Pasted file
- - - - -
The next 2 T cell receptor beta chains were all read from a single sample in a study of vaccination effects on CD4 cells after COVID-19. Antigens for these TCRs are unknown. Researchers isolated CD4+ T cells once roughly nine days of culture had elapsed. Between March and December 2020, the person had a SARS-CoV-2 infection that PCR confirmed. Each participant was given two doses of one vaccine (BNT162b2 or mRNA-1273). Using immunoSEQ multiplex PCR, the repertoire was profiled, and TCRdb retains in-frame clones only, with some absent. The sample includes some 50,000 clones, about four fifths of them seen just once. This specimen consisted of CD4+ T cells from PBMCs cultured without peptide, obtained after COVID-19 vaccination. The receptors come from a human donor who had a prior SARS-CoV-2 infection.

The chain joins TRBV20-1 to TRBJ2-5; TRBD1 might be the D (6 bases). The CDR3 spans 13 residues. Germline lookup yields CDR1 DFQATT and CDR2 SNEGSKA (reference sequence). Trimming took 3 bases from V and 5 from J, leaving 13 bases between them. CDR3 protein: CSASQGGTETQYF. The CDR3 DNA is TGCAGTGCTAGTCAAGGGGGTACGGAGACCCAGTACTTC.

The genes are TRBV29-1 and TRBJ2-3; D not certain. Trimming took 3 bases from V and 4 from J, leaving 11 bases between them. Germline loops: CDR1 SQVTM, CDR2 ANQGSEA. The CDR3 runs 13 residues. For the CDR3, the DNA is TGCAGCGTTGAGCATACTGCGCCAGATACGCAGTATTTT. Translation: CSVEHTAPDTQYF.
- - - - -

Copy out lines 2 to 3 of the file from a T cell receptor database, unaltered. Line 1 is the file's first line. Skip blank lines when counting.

The chain joins TRBV20-1 to TRBJ2-5; TRBD1 might be the D (6 bases). The CDR3 spans 13 residues. Germline lookup yields CDR1 DFQATT and CDR2 SNEGSKA (reference sequence). Trimming took 3 bases from V and 5 from J, leaving 13 bases between them. CDR3 protein: CSASQGGTETQYF. The CDR3 DNA is TGCAGTGCTAGTCAAGGGGGTACGGAGACCCAGTACTTC.

The genes are TRBV29-1 and TRBJ2-3; D not certain. Trimming took 3 bases from V and 4 from J, leaving 11 bases between them. Germline loops: CDR1 SQVTM, CDR2 ANQGSEA. The CDR3 runs 13 residues. For the CDR3, the DNA is TGCAGCGTTGAGCATACTGCGCCAGATACGCAGTATTTT. Translation: CSVEHTAPDTQYF.